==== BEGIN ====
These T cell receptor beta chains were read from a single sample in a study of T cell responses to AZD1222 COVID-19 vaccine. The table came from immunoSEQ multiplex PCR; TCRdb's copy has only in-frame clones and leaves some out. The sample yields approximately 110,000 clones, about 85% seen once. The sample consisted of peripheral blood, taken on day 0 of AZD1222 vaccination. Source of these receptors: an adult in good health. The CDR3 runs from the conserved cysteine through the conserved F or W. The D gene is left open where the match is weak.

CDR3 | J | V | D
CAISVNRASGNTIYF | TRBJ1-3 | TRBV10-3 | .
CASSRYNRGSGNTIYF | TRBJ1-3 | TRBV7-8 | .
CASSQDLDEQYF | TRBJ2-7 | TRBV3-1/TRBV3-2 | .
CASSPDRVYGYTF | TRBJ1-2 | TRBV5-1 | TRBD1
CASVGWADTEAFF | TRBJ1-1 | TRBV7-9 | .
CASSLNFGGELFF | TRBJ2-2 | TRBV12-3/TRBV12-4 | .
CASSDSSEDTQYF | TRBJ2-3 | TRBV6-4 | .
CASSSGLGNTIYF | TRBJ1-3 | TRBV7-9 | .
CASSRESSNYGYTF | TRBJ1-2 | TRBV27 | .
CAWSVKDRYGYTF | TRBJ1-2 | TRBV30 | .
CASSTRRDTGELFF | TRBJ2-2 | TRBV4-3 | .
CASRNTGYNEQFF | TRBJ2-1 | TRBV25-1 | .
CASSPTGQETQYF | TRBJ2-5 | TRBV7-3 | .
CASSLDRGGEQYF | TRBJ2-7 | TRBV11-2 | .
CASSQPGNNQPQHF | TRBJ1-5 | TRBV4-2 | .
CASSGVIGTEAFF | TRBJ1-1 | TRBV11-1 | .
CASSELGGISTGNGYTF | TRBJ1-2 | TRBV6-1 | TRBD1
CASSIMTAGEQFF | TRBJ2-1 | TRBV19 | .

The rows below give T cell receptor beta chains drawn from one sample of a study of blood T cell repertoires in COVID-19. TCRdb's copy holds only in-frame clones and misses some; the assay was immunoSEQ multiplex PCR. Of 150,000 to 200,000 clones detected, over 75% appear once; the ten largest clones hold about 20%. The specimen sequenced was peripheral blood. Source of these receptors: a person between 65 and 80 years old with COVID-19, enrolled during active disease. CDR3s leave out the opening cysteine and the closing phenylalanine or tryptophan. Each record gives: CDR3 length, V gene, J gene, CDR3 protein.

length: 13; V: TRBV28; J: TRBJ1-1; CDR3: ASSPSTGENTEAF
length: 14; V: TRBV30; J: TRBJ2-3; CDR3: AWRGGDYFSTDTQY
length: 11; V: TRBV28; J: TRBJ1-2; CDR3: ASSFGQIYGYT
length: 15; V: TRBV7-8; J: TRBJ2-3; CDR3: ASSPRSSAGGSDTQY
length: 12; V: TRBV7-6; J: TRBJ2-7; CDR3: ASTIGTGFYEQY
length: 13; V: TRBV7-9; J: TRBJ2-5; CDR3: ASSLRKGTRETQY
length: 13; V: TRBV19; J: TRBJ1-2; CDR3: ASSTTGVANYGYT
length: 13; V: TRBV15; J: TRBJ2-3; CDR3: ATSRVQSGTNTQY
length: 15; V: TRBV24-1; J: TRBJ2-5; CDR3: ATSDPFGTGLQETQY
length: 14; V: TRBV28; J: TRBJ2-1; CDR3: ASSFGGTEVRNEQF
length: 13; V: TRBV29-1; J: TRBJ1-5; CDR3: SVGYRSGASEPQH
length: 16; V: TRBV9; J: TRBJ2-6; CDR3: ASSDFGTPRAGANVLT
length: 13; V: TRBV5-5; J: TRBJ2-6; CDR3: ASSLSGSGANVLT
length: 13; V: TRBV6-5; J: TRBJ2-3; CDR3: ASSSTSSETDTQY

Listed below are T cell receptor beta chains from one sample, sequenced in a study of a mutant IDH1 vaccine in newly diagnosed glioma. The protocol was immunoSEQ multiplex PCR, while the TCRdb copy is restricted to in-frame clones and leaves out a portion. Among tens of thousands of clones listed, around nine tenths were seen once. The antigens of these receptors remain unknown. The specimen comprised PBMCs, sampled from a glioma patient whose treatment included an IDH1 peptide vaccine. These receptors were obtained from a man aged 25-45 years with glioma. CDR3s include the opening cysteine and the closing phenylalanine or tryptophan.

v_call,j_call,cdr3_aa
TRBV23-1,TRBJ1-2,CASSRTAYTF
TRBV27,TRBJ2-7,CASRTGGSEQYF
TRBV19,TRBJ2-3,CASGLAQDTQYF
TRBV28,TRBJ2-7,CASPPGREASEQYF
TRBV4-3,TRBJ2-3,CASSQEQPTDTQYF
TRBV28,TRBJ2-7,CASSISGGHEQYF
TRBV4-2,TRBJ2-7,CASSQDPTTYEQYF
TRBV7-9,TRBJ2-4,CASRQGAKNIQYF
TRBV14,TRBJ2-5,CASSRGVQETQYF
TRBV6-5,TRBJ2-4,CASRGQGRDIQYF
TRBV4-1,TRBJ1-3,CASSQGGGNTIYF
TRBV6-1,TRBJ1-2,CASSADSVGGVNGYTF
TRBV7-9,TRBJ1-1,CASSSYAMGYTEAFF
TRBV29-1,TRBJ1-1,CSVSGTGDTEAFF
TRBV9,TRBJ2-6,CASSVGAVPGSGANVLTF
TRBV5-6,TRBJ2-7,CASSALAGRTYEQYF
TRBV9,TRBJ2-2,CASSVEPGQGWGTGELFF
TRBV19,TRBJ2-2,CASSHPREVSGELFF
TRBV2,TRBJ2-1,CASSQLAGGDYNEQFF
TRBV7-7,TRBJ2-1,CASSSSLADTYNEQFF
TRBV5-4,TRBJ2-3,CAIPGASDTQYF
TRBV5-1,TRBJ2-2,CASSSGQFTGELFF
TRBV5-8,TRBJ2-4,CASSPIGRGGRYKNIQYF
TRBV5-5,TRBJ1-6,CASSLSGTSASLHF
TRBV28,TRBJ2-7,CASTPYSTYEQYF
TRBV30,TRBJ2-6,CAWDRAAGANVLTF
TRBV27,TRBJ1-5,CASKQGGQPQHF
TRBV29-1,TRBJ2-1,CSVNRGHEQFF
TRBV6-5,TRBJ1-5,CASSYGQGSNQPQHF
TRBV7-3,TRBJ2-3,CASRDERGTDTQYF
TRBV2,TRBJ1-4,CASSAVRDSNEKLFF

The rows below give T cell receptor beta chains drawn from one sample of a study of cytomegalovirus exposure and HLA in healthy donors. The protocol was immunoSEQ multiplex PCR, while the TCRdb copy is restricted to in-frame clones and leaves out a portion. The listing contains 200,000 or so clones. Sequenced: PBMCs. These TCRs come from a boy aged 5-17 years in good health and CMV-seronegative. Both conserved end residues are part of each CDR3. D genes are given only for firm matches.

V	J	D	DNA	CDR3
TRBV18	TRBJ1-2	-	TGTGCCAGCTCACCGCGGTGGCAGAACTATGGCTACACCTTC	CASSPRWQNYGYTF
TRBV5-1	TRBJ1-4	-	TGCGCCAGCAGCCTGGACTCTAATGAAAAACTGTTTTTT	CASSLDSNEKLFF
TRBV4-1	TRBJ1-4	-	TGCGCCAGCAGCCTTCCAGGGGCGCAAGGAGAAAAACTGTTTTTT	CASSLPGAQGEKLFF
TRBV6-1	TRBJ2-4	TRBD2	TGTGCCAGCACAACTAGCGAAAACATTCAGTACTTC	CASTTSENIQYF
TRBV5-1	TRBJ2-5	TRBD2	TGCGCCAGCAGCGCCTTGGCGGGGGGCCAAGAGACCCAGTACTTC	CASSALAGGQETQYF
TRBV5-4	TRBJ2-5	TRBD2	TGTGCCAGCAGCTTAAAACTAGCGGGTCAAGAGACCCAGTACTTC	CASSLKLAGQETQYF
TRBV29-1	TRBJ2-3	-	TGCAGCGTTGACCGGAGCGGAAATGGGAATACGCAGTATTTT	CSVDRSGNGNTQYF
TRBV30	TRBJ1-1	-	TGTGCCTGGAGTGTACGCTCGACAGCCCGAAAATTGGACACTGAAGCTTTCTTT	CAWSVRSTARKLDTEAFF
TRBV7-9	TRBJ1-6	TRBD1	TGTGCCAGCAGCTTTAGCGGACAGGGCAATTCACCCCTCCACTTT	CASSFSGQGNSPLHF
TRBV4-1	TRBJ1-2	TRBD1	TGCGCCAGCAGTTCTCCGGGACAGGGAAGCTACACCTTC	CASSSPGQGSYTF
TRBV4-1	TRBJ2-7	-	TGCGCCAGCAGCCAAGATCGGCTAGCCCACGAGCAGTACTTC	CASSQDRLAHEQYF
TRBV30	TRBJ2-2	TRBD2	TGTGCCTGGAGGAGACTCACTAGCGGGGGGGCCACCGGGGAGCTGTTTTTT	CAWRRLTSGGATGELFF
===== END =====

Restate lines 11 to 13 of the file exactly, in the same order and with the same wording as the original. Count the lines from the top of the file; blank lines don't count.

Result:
CASSRESSNYGYTF | TRBJ1-2 | TRBV27 | .
CAWSVKDRYGYTF | TRBJ1-2 | TRBV30 | .
CASSTRRDTGELFF | TRBJ2-2 | TRBV4-3 | .